Economic growth is supposed to make us happier and healthier. But as the damaging effects of climate change and the financial crisis are felt around the world, increasing numbers of people are asking whether this model is fit for purpose.
In the last part of earthrise's economics special, Russell Beard travels to the inner-London neighbourhood of Brixton to meet a community trialling an alternative economic model - one that values people and planet, as well as profit. Brixton is part of the growing Transition Town movement - a worldwide network of people who are re-shaping their local economies to cut carbon emissions and build stronger communities.
Residents have started a local currency - the largest in the UK - to stimulate sustainable, local production and help make their economy more resilient to financial shocks. The Brixton Pound can only be spent with independent businesses in the area and is now accepted in around 200 outlets.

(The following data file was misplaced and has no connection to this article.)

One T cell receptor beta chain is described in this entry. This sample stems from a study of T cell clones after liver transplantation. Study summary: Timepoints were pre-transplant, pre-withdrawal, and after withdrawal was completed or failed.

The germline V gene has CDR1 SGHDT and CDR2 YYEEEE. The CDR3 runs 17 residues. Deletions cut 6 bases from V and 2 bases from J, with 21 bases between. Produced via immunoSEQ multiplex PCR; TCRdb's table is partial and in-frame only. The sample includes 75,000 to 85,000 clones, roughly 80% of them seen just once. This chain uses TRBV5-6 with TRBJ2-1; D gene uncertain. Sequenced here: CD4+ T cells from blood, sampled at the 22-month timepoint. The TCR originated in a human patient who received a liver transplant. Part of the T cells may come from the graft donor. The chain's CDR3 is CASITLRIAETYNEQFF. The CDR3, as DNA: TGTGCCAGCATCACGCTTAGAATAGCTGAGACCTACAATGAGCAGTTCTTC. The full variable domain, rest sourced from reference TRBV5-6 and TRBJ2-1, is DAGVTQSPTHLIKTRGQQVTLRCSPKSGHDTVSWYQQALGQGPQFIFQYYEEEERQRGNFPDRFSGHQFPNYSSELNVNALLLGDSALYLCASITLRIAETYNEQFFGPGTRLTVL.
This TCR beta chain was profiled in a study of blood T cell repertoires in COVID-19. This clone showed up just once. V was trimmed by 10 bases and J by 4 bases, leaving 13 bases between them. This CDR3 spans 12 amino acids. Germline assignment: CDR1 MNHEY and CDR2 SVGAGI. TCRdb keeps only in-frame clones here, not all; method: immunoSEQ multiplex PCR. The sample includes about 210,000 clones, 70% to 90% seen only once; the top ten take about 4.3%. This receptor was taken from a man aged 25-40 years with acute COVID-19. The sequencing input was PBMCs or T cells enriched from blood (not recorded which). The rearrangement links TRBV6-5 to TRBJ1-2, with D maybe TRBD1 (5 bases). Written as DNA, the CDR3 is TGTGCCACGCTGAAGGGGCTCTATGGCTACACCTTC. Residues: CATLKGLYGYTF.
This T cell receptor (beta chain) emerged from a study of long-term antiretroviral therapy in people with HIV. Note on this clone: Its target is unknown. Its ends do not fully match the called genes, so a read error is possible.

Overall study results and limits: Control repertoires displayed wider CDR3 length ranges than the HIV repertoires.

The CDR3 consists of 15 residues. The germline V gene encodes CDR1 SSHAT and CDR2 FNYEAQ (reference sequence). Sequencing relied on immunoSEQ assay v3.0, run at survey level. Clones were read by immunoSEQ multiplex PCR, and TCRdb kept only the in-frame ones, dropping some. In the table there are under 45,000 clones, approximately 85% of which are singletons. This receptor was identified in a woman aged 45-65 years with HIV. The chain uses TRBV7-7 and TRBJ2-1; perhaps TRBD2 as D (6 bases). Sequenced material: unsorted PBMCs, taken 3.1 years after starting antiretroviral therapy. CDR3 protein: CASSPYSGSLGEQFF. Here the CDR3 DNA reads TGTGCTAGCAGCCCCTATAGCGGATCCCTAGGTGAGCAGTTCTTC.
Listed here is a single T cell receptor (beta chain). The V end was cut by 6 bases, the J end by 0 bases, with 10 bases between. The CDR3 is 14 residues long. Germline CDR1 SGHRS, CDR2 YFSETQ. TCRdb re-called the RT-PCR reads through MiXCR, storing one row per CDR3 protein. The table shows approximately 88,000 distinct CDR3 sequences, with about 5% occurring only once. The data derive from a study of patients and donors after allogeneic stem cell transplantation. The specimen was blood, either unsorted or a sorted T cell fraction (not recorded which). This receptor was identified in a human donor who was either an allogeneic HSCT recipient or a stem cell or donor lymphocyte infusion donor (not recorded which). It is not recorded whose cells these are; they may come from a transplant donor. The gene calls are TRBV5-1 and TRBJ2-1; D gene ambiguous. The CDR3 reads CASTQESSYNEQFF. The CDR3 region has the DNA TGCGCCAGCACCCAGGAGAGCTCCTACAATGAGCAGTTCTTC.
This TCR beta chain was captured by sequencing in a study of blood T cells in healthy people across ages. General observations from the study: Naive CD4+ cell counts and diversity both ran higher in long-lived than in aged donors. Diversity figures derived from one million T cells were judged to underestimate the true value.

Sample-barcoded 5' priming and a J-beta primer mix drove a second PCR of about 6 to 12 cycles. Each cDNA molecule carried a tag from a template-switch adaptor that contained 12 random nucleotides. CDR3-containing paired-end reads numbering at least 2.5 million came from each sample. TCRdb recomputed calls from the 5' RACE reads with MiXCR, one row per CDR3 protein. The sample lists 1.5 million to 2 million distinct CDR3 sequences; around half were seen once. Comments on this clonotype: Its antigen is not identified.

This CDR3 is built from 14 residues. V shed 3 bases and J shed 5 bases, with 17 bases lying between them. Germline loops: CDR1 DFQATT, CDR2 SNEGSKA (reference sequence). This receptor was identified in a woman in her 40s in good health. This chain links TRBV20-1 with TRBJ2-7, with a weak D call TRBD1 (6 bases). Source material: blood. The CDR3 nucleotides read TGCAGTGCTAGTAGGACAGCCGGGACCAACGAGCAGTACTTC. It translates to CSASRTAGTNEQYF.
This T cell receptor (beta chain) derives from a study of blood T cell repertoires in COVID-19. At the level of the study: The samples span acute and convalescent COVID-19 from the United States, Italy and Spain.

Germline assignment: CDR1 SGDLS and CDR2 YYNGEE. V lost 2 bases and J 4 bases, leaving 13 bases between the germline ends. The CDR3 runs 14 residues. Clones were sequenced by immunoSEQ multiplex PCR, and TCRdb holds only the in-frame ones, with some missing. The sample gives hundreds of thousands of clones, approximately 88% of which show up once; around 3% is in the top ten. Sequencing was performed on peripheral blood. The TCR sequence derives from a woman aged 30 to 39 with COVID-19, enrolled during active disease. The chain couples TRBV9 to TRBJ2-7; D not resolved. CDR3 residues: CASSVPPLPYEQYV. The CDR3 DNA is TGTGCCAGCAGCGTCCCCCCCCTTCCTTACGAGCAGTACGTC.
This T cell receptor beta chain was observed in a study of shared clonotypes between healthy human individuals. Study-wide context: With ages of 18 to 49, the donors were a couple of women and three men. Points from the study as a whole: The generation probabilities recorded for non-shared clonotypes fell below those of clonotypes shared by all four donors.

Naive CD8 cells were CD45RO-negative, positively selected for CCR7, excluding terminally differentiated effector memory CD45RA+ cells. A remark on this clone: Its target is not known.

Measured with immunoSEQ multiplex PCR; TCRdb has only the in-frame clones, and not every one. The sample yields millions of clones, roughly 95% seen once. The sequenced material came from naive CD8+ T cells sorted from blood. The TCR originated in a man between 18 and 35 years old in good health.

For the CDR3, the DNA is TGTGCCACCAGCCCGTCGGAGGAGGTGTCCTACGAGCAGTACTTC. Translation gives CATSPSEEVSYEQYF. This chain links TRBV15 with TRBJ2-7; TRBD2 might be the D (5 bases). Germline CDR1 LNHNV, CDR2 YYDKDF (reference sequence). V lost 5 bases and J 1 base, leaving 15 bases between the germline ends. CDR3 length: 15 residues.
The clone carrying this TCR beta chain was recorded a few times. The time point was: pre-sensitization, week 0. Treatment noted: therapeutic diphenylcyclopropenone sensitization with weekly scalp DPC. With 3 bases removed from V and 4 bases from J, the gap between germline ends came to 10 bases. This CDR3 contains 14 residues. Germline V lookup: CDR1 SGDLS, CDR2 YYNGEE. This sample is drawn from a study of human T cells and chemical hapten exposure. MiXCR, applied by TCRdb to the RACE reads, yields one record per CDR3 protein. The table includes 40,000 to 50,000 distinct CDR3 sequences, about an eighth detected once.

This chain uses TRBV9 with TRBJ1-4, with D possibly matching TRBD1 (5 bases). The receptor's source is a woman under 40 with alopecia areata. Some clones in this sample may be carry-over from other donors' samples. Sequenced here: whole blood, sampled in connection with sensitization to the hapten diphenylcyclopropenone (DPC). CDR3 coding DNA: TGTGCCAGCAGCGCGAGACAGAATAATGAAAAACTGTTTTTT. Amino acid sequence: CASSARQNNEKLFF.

They have also begun to generate their own energy through the UK's first inner-city renewable energy co-operative. So far Brixton Energy has installed 152 solar panels on the roof of a council estate, funded by over 100 local people. Profits from the electricity generation are shared between investors and a community energy efficiency fund for residents of the estate.
And it is not just empty roofs that are being transformed. In the borough of Lambeth where Brixton is located, there are over 80 community-owned food gardens including a chain of 'edible bus stops'. As well as producing fresh fruit and vegetables, these plots can help bring communities together.
By valuing more than just profit, residents of Transition Towns such as Brixton could show the way to a more balanced and sustainable economy.
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